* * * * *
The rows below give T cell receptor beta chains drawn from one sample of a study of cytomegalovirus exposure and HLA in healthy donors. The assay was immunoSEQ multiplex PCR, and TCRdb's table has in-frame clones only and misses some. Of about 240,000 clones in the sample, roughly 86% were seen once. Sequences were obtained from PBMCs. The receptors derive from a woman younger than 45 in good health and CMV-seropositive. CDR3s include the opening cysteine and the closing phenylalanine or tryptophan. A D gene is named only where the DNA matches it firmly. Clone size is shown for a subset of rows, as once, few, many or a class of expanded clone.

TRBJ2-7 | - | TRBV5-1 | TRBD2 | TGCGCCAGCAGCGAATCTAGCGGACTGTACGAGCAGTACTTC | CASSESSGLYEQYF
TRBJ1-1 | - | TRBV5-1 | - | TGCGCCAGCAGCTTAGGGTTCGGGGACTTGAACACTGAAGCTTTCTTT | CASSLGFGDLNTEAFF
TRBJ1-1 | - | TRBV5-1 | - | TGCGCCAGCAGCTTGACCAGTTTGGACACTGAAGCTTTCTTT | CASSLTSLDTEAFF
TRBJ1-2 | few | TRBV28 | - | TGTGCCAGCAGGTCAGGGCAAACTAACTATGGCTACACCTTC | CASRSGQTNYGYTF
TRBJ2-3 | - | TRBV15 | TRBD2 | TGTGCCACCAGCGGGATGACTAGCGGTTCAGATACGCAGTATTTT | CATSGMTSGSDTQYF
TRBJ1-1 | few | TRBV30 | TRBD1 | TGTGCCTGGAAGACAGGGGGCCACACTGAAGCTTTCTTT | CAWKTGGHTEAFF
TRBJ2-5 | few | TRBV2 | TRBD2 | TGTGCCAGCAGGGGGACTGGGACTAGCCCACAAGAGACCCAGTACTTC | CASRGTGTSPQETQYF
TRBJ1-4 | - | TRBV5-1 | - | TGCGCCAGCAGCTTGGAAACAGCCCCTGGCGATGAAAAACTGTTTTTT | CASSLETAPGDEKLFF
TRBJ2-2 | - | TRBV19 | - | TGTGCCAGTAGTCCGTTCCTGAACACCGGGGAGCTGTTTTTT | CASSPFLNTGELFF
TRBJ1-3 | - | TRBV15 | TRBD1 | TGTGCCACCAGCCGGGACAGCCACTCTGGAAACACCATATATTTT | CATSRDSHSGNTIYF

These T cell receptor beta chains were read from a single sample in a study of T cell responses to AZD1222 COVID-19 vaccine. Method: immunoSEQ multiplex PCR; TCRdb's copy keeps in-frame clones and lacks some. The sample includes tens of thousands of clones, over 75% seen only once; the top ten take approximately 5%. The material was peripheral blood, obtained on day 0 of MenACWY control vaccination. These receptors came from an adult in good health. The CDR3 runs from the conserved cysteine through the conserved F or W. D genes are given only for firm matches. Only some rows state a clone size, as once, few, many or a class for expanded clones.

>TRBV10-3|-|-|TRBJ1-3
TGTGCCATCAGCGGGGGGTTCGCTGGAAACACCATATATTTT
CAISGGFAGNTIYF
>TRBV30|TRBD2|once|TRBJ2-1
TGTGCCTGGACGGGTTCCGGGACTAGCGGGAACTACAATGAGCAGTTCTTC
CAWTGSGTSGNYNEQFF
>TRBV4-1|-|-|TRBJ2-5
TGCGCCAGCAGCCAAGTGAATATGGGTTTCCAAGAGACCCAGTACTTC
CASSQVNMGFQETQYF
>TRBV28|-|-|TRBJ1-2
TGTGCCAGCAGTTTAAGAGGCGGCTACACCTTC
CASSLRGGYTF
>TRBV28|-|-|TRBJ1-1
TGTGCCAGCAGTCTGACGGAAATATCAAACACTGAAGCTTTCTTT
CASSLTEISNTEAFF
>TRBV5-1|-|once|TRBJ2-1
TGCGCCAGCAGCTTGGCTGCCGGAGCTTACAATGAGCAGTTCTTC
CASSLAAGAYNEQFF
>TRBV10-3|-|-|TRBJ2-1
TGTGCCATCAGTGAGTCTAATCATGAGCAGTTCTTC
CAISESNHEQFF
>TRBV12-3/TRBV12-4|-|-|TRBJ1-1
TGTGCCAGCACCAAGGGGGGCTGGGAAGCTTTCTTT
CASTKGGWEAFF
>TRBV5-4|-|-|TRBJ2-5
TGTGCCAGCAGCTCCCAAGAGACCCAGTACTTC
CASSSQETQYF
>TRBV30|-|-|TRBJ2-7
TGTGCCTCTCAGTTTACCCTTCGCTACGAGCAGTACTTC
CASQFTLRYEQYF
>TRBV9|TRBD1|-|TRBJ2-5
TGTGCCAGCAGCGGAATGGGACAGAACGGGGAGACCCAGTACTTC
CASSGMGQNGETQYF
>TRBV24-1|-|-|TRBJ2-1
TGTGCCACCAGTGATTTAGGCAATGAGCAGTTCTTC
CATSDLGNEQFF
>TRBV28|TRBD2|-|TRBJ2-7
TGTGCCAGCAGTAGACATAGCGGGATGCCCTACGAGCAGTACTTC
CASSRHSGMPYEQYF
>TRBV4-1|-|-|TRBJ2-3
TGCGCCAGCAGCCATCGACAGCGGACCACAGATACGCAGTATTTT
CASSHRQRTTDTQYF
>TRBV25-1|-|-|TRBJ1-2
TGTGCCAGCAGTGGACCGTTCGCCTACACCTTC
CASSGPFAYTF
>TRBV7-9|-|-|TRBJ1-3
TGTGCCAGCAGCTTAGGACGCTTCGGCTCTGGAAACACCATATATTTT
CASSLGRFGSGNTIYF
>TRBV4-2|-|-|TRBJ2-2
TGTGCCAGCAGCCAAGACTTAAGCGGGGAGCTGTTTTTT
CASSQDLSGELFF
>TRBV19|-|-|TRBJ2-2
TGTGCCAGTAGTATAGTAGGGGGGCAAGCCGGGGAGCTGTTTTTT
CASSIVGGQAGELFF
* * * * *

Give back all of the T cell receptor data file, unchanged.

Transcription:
The rows below give T cell receptor beta chains drawn from one sample of a study of cytomegalovirus exposure and HLA in healthy donors. The assay was immunoSEQ multiplex PCR, and TCRdb's table has in-frame clones only and misses some. Of about 240,000 clones in the sample, roughly 86% were seen once. Sequences were obtained from PBMCs. The receptors derive from a woman younger than 45 in good health and CMV-seropositive. CDR3s include the opening cysteine and the closing phenylalanine or tryptophan. A D gene is named only where the DNA matches it firmly. Clone size is shown for a subset of rows, as once, few, many or a class of expanded clone.

TRBJ2-7 | - | TRBV5-1 | TRBD2 | TGCGCCAGCAGCGAATCTAGCGGACTGTACGAGCAGTACTTC | CASSESSGLYEQYF
TRBJ1-1 | - | TRBV5-1 | - | TGCGCCAGCAGCTTAGGGTTCGGGGACTTGAACACTGAAGCTTTCTTT | CASSLGFGDLNTEAFF
TRBJ1-1 | - | TRBV5-1 | - | TGCGCCAGCAGCTTGACCAGTTTGGACACTGAAGCTTTCTTT | CASSLTSLDTEAFF
TRBJ1-2 | few | TRBV28 | - | TGTGCCAGCAGGTCAGGGCAAACTAACTATGGCTACACCTTC | CASRSGQTNYGYTF
TRBJ2-3 | - | TRBV15 | TRBD2 | TGTGCCACCAGCGGGATGACTAGCGGTTCAGATACGCAGTATTTT | CATSGMTSGSDTQYF
TRBJ1-1 | few | TRBV30 | TRBD1 | TGTGCCTGGAAGACAGGGGGCCACACTGAAGCTTTCTTT | CAWKTGGHTEAFF
TRBJ2-5 | few | TRBV2 | TRBD2 | TGTGCCAGCAGGGGGACTGGGACTAGCCCACAAGAGACCCAGTACTTC | CASRGTGTSPQETQYF
TRBJ1-4 | - | TRBV5-1 | - | TGCGCCAGCAGCTTGGAAACAGCCCCTGGCGATGAAAAACTGTTTTTT | CASSLETAPGDEKLFF
TRBJ2-2 | - | TRBV19 | - | TGTGCCAGTAGTCCGTTCCTGAACACCGGGGAGCTGTTTTTT | CASSPFLNTGELFF
TRBJ1-3 | - | TRBV15 | TRBD1 | TGTGCCACCAGCCGGGACAGCCACTCTGGAAACACCATATATTTT | CATSRDSHSGNTIYF

These T cell receptor beta chains were read from a single sample in a study of T cell responses to AZD1222 COVID-19 vaccine. Method: immunoSEQ multiplex PCR; TCRdb's copy keeps in-frame clones and lacks some. The sample includes tens of thousands of clones, over 75% seen only once; the top ten take approximately 5%. The material was peripheral blood, obtained on day 0 of MenACWY control vaccination. These receptors came from an adult in good health. The CDR3 runs from the conserved cysteine through the conserved F or W. D genes are given only for firm matches. Only some rows state a clone size, as once, few, many or a class for expanded clones.

>TRBV10-3|-|-|TRBJ1-3
TGTGCCATCAGCGGGGGGTTCGCTGGAAACACCATATATTTT
CAISGGFAGNTIYF
>TRBV30|TRBD2|once|TRBJ2-1
TGTGCCTGGACGGGTTCCGGGACTAGCGGGAACTACAATGAGCAGTTCTTC
CAWTGSGTSGNYNEQFF
>TRBV4-1|-|-|TRBJ2-5
TGCGCCAGCAGCCAAGTGAATATGGGTTTCCAAGAGACCCAGTACTTC
CASSQVNMGFQETQYF
>TRBV28|-|-|TRBJ1-2
TGTGCCAGCAGTTTAAGAGGCGGCTACACCTTC
CASSLRGGYTF
>TRBV28|-|-|TRBJ1-1
TGTGCCAGCAGTCTGACGGAAATATCAAACACTGAAGCTTTCTTT
CASSLTEISNTEAFF
>TRBV5-1|-|once|TRBJ2-1
TGCGCCAGCAGCTTGGCTGCCGGAGCTTACAATGAGCAGTTCTTC
CASSLAAGAYNEQFF
>TRBV10-3|-|-|TRBJ2-1
TGTGCCATCAGTGAGTCTAATCATGAGCAGTTCTTC
CAISESNHEQFF
>TRBV12-3/TRBV12-4|-|-|TRBJ1-1
TGTGCCAGCACCAAGGGGGGCTGGGAAGCTTTCTTT
CASTKGGWEAFF
>TRBV5-4|-|-|TRBJ2-5
TGTGCCAGCAGCTCCCAAGAGACCCAGTACTTC
CASSSQETQYF
>TRBV30|-|-|TRBJ2-7
TGTGCCTCTCAGTTTACCCTTCGCTACGAGCAGTACTTC
CASQFTLRYEQYF
>TRBV9|TRBD1|-|TRBJ2-5
TGTGCCAGCAGCGGAATGGGACAGAACGGGGAGACCCAGTACTTC
CASSGMGQNGETQYF
>TRBV24-1|-|-|TRBJ2-1
TGTGCCACCAGTGATTTAGGCAATGAGCAGTTCTTC
CATSDLGNEQFF
>TRBV28|TRBD2|-|TRBJ2-7
TGTGCCAGCAGTAGACATAGCGGGATGCCCTACGAGCAGTACTTC
CASSRHSGMPYEQYF
>TRBV4-1|-|-|TRBJ2-3
TGCGCCAGCAGCCATCGACAGCGGACCACAGATACGCAGTATTTT
CASSHRQRTTDTQYF
>TRBV25-1|-|-|TRBJ1-2
TGTGCCAGCAGTGGACCGTTCGCCTACACCTTC
CASSGPFAYTF
>TRBV7-9|-|-|TRBJ1-3
TGTGCCAGCAGCTTAGGACGCTTCGGCTCTGGAAACACCATATATTTT
CASSLGRFGSGNTIYF
>TRBV4-2|-|-|TRBJ2-2
TGTGCCAGCAGCCAAGACTTAAGCGGGGAGCTGTTTTTT
CASSQDLSGELFF
>TRBV19|-|-|TRBJ2-2
TGTGCCAGTAGTATAGTAGGGGGGCAAGCCGGGGAGCTGTTTTTT
CASSIVGGQAGELFF